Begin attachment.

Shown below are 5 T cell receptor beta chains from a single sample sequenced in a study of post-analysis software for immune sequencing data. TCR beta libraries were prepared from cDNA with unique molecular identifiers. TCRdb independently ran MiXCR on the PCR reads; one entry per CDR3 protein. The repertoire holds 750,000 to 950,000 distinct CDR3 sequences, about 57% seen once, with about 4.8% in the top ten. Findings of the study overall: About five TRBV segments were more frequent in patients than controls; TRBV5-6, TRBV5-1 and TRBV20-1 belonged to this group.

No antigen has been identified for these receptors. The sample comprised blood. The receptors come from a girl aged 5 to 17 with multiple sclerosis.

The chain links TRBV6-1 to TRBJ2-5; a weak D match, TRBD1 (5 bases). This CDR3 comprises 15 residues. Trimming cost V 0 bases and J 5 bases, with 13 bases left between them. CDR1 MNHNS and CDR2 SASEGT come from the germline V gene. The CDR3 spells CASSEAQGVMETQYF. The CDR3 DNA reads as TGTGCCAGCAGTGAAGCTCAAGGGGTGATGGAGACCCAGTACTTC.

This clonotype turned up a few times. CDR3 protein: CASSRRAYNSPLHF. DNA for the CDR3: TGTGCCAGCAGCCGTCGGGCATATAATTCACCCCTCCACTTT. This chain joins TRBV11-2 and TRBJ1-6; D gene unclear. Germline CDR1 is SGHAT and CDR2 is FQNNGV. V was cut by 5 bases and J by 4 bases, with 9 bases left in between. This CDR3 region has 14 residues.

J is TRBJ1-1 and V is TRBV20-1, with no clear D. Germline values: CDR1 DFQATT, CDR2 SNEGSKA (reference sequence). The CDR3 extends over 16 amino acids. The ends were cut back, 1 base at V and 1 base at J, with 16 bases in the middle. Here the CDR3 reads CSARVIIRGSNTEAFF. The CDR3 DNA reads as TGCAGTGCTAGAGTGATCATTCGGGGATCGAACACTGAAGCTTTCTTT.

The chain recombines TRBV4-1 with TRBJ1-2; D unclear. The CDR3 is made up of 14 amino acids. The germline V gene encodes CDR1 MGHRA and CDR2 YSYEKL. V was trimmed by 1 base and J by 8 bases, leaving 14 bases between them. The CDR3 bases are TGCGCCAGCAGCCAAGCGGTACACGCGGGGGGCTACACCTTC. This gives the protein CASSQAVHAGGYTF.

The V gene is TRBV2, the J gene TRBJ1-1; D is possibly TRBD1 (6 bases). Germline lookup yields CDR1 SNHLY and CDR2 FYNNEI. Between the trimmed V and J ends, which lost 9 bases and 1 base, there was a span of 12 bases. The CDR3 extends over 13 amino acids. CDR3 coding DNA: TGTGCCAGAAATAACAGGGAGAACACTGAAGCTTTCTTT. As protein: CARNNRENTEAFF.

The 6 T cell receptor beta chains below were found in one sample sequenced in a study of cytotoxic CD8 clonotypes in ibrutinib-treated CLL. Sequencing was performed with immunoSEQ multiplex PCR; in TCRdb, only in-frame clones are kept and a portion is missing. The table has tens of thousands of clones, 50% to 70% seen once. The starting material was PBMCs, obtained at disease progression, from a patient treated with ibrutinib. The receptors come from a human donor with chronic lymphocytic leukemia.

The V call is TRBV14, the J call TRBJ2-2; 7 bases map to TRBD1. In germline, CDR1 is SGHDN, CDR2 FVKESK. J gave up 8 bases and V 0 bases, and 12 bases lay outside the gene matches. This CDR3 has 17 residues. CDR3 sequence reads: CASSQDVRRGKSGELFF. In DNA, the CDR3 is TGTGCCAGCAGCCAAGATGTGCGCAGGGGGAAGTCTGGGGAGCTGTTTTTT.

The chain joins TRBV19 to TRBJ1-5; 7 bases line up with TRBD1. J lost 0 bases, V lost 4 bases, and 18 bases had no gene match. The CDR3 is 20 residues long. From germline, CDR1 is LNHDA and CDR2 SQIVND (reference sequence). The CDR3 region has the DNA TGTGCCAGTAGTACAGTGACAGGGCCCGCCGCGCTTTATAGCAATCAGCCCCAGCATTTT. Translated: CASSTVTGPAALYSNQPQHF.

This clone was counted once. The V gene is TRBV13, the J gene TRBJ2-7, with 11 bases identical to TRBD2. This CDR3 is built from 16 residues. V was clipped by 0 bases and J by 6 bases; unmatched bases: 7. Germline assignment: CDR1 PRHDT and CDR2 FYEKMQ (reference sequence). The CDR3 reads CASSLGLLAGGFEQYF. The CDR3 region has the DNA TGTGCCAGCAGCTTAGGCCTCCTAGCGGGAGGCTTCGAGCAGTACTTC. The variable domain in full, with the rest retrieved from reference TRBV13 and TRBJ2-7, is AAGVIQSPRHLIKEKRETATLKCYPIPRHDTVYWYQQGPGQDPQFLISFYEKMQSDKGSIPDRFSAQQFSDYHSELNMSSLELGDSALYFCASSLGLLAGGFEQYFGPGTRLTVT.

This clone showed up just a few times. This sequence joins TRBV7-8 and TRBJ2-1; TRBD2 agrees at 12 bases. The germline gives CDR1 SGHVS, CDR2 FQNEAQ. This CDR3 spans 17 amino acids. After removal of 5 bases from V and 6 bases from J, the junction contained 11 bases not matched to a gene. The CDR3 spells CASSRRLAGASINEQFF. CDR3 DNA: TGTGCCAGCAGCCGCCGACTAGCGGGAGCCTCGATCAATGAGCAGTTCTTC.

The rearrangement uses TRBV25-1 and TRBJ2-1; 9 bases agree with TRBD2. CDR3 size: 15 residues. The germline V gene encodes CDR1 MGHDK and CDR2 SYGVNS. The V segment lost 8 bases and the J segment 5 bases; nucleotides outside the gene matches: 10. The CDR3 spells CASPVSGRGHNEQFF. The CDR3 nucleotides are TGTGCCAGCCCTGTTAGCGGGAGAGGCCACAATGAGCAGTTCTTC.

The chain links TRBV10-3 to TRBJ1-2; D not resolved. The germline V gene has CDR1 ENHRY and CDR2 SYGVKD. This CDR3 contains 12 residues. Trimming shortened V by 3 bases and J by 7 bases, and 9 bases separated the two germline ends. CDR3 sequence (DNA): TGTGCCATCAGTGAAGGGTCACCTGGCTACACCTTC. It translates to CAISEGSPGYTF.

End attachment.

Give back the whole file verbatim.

Shown below are 5 T cell receptor beta chains from a single sample sequenced in a study of post-analysis software for immune sequencing data. TCR beta libraries were prepared from cDNA with unique molecular identifiers. TCRdb independently ran MiXCR on the PCR reads; one entry per CDR3 protein. The repertoire holds 750,000 to 950,000 distinct CDR3 sequences, about 57% seen once, with about 4.8% in the top ten. Findings of the study overall: About five TRBV segments were more frequent in patients than controls; TRBV5-6, TRBV5-1 and TRBV20-1 belonged to this group.

No antigen has been identified for these receptors. The sample comprised blood. The receptors come from a girl aged 5 to 17 with multiple sclerosis.

The chain links TRBV6-1 to TRBJ2-5; a weak D match, TRBD1 (5 bases). This CDR3 comprises 15 residues. Trimming cost V 0 bases and J 5 bases, with 13 bases left between them. CDR1 MNHNS and CDR2 SASEGT come from the germline V gene. The CDR3 spells CASSEAQGVMETQYF. The CDR3 DNA reads as TGTGCCAGCAGTGAAGCTCAAGGGGTGATGGAGACCCAGTACTTC.

This clonotype turned up a few times. CDR3 protein: CASSRRAYNSPLHF. DNA for the CDR3: TGTGCCAGCAGCCGTCGGGCATATAATTCACCCCTCCACTTT. This chain joins TRBV11-2 and TRBJ1-6; D gene unclear. Germline CDR1 is SGHAT and CDR2 is FQNNGV. V was cut by 5 bases and J by 4 bases, with 9 bases left in between. This CDR3 region has 14 residues.

J is TRBJ1-1 and V is TRBV20-1, with no clear D. Germline values: CDR1 DFQATT, CDR2 SNEGSKA (reference sequence). The CDR3 extends over 16 amino acids. The ends were cut back, 1 base at V and 1 base at J, with 16 bases in the middle. Here the CDR3 reads CSARVIIRGSNTEAFF. The CDR3 DNA reads as TGCAGTGCTAGAGTGATCATTCGGGGATCGAACACTGAAGCTTTCTTT.

The chain recombines TRBV4-1 with TRBJ1-2; D unclear. The CDR3 is made up of 14 amino acids. The germline V gene encodes CDR1 MGHRA and CDR2 YSYEKL. V was trimmed by 1 base and J by 8 bases, leaving 14 bases between them. The CDR3 bases are TGCGCCAGCAGCCAAGCGGTACACGCGGGGGGCTACACCTTC. This gives the protein CASSQAVHAGGYTF.

The V gene is TRBV2, the J gene TRBJ1-1; D is possibly TRBD1 (6 bases). Germline lookup yields CDR1 SNHLY and CDR2 FYNNEI. Between the trimmed V and J ends, which lost 9 bases and 1 base, there was a span of 12 bases. The CDR3 extends over 13 amino acids. CDR3 coding DNA: TGTGCCAGAAATAACAGGGAGAACACTGAAGCTTTCTTT. As protein: CARNNRENTEAFF.

The 6 T cell receptor beta chains below were found in one sample sequenced in a study of cytotoxic CD8 clonotypes in ibrutinib-treated CLL. Sequencing was performed with immunoSEQ multiplex PCR; in TCRdb, only in-frame clones are kept and a portion is missing. The table has tens of thousands of clones, 50% to 70% seen once. The starting material was PBMCs, obtained at disease progression, from a patient treated with ibrutinib. The receptors come from a human donor with chronic lymphocytic leukemia.

The V call is TRBV14, the J call TRBJ2-2; 7 bases map to TRBD1. In germline, CDR1 is SGHDN, CDR2 FVKESK. J gave up 8 bases and V 0 bases, and 12 bases lay outside the gene matches. This CDR3 has 17 residues. CDR3 sequence reads: CASSQDVRRGKSGELFF. In DNA, the CDR3 is TGTGCCAGCAGCCAAGATGTGCGCAGGGGGAAGTCTGGGGAGCTGTTTTTT.

The chain joins TRBV19 to TRBJ1-5; 7 bases line up with TRBD1. J lost 0 bases, V lost 4 bases, and 18 bases had no gene match. The CDR3 is 20 residues long. From germline, CDR1 is LNHDA and CDR2 SQIVND (reference sequence). The CDR3 region has the DNA TGTGCCAGTAGTACAGTGACAGGGCCCGCCGCGCTTTATAGCAATCAGCCCCAGCATTTT. Translated: CASSTVTGPAALYSNQPQHF.

This clone was counted once. The V gene is TRBV13, the J gene TRBJ2-7, with 11 bases identical to TRBD2. This CDR3 is built from 16 residues. V was clipped by 0 bases and J by 6 bases; unmatched bases: 7. Germline assignment: CDR1 PRHDT and CDR2 FYEKMQ (reference sequence). The CDR3 reads CASSLGLLAGGFEQYF. The CDR3 region has the DNA TGTGCCAGCAGCTTAGGCCTCCTAGCGGGAGGCTTCGAGCAGTACTTC. The variable domain in full, with the rest retrieved from reference TRBV13 and TRBJ2-7, is AAGVIQSPRHLIKEKRETATLKCYPIPRHDTVYWYQQGPGQDPQFLISFYEKMQSDKGSIPDRFSAQQFSDYHSELNMSSLELGDSALYFCASSLGLLAGGFEQYFGPGTRLTVT.

This clone showed up just a few times. This sequence joins TRBV7-8 and TRBJ2-1; TRBD2 agrees at 12 bases. The germline gives CDR1 SGHVS, CDR2 FQNEAQ. This CDR3 spans 17 amino acids. After removal of 5 bases from V and 6 bases from J, the junction contained 11 bases not matched to a gene. The CDR3 spells CASSRRLAGASINEQFF. CDR3 DNA: TGTGCCAGCAGCCGCCGACTAGCGGGAGCCTCGATCAATGAGCAGTTCTTC.

The rearrangement uses TRBV25-1 and TRBJ2-1; 9 bases agree with TRBD2. CDR3 size: 15 residues. The germline V gene encodes CDR1 MGHDK and CDR2 SYGVNS. The V segment lost 8 bases and the J segment 5 bases; nucleotides outside the gene matches: 10. The CDR3 spells CASPVSGRGHNEQFF. The CDR3 nucleotides are TGTGCCAGCCCTGTTAGCGGGAGAGGCCACAATGAGCAGTTCTTC.

The chain links TRBV10-3 to TRBJ1-2; D not resolved. The germline V gene has CDR1 ENHRY and CDR2 SYGVKD. This CDR3 contains 12 residues. Trimming shortened V by 3 bases and J by 7 bases, and 9 bases separated the two germline ends. CDR3 sequence (DNA): TGTGCCATCAGTGAAGGGTCACCTGGCTACACCTTC. It translates to CAISEGSPGYTF.